From The Ergoweb® Learning Center

Static Load

Dan MacLeod, CPE, MA, MPH

Static load refers to sustained muscle contraction, such as the fatigue and pain of writer’s cramp from holding a pencil for a long period of time. Static load is especially stressful in combination with high force and awkward posture, but the primary concern is the duration of time that the muscles are contracted.

The classical perspective is the number of continuous minutes it takes before the onset of pain. More recently, with the concern for highly repetitive jobs, the approach taken has been to study the percentage of time in which a single muscle group is used.

The following guideline* has been established for continuous minutes before the onset of pain. No guidelines yet exist for percentage of time.


A muscle can be exerted at 100% of maximum for only a few moments before the onset of pain. As the percentage of maximum exertion is reduced, the muscle tension can be held for increasing lengths of time. For example, if a muscle is tensed to about 50% of maximum, it can be held for about 2 minutes.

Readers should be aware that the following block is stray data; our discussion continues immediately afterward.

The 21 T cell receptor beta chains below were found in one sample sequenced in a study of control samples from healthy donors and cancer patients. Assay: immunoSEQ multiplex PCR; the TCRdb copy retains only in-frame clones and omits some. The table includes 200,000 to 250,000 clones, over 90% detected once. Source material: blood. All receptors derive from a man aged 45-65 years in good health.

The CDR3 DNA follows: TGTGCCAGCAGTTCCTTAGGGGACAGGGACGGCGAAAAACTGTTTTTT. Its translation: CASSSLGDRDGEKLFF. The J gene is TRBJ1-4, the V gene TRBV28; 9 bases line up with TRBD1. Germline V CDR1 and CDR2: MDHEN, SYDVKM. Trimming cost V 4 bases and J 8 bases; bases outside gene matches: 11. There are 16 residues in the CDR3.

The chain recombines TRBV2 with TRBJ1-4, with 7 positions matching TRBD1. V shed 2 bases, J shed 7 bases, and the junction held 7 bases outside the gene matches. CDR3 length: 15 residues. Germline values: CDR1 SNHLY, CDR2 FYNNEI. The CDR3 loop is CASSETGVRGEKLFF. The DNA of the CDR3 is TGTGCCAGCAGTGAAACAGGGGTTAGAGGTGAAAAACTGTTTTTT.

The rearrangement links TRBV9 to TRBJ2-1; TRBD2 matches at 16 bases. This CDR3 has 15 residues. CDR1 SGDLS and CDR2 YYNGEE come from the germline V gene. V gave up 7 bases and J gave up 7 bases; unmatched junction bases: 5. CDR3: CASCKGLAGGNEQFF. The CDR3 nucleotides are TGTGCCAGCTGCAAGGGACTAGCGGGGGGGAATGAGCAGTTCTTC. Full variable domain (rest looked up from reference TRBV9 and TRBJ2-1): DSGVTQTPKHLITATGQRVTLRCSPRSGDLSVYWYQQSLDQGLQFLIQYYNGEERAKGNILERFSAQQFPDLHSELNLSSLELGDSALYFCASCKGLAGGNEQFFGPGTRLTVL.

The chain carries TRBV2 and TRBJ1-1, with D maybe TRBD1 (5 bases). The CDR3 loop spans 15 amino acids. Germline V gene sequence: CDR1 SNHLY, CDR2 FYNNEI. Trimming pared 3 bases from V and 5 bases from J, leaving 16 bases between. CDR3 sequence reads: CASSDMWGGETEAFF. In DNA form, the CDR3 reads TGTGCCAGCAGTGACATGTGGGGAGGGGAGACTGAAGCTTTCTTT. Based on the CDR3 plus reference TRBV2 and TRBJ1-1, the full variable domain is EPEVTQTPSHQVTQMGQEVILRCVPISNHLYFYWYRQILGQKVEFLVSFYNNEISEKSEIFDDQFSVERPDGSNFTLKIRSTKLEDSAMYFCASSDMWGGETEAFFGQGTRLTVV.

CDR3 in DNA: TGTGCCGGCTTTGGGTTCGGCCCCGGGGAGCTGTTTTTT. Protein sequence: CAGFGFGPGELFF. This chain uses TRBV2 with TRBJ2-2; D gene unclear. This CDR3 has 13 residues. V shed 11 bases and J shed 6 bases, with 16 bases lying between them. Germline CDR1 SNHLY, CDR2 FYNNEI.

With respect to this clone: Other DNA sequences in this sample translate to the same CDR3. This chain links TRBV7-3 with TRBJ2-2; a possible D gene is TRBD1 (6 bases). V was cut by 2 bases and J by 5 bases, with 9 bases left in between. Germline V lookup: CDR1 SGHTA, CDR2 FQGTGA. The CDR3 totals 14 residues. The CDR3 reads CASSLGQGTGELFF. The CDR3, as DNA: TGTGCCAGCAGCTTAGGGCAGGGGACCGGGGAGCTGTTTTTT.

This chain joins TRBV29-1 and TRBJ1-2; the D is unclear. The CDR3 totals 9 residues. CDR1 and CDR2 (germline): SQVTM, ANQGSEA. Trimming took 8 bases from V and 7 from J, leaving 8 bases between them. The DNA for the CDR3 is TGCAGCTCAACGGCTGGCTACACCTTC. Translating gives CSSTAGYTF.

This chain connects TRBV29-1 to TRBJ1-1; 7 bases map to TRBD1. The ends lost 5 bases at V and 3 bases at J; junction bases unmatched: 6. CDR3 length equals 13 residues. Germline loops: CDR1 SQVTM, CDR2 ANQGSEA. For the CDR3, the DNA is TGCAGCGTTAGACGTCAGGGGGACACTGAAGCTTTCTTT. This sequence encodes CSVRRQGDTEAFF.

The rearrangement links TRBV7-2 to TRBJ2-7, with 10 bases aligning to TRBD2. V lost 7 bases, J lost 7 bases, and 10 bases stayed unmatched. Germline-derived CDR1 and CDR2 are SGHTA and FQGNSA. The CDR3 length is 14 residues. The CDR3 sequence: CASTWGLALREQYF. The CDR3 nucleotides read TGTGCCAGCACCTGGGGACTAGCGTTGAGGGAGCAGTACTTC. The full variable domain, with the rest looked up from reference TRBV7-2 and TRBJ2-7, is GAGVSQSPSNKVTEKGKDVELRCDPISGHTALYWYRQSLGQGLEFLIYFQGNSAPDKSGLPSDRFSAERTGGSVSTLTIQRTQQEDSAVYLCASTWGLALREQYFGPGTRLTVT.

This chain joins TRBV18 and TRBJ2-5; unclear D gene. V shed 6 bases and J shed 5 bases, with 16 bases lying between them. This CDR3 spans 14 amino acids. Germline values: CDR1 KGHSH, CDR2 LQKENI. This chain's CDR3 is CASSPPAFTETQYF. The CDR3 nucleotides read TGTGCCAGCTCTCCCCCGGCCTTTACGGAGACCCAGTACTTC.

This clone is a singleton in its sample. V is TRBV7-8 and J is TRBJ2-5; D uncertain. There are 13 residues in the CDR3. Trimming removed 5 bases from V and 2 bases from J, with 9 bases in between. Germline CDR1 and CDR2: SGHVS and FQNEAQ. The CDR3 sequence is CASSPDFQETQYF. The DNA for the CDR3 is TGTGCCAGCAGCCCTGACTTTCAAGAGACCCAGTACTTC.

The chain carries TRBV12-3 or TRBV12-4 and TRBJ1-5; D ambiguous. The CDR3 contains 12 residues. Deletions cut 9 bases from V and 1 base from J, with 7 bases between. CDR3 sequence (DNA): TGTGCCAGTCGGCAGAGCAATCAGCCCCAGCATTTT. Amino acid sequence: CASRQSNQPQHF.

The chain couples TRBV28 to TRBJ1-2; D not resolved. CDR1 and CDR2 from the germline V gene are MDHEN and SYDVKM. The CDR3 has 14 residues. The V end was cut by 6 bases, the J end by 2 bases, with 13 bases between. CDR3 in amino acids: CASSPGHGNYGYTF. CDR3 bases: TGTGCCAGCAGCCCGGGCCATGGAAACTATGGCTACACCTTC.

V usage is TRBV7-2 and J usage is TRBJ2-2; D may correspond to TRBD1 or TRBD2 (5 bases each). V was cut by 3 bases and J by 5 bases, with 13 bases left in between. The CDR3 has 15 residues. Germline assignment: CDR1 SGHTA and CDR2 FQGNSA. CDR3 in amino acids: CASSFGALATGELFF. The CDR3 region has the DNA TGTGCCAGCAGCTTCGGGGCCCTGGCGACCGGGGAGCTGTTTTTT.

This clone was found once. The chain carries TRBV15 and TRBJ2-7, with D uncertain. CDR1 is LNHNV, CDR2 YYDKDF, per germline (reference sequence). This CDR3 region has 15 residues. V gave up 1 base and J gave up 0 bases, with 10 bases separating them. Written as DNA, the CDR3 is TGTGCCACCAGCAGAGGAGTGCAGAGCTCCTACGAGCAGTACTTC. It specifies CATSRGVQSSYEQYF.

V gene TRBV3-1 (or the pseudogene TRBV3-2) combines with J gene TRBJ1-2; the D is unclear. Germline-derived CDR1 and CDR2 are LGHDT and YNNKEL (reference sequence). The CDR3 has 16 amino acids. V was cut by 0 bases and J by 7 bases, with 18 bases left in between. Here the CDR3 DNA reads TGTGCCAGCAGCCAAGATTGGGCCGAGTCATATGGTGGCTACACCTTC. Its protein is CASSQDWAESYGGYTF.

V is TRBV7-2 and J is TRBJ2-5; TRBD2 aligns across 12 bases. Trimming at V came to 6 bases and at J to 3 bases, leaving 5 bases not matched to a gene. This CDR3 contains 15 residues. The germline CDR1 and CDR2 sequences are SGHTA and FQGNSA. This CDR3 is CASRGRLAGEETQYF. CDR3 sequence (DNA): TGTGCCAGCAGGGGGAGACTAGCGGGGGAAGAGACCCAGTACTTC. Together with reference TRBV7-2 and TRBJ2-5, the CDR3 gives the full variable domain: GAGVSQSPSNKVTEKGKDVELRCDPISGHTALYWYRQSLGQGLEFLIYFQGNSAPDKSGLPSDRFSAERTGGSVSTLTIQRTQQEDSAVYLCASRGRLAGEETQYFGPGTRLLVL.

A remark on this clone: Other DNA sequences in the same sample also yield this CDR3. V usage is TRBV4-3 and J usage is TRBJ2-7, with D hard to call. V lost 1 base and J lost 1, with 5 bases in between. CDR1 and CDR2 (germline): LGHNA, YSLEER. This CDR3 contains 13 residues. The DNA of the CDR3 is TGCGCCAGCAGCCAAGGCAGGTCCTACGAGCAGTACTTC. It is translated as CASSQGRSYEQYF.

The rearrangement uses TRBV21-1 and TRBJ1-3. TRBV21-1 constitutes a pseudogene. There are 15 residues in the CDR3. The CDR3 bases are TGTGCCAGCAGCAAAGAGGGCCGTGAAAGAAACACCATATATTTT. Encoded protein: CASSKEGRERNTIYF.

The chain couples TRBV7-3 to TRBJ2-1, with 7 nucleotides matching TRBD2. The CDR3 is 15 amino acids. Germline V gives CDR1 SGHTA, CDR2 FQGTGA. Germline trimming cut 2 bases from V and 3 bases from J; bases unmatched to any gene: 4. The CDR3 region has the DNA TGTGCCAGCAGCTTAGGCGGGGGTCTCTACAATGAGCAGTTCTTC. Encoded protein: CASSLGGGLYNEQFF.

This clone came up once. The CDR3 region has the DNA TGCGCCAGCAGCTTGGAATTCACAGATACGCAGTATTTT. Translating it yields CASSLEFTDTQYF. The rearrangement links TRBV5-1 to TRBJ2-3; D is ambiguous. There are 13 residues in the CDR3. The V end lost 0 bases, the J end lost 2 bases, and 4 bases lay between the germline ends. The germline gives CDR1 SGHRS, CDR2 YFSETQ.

At about 15% of maximum effort, the muscle tension can be held for extended periods. Consequently, for tasks that involved continuous effort, the force levels should be designed to be a maximum of 15% of maximum strength.

For example, the maximum force to hold a dead man’s switch with the full hand is 9 lbs.

Maximum hand grip exertion**:
– Average female 63 lbs.
– Average male 104 lbs.
15% of female grip = 9 lbs.

*This curve is often referred to as “Rohmert’s Curve” after Walter Rohmert, who published the original study of this type.  Rohmert, W., 1968, in See also Chaffin, D.B., Andersson, G.B.J., and Martin, B., 2006.  Occupational Biomechanics, 4th Edition. New York: John Wiley & Sons.

**Mathiowetz V., Kashman N., Volland G., Weber K., Dowe M. and Rogers S., 1985. Grip and Pinch Strength: Normative Data for Adults, Arch. Phys. Med. Rehabil. (Vol. 66).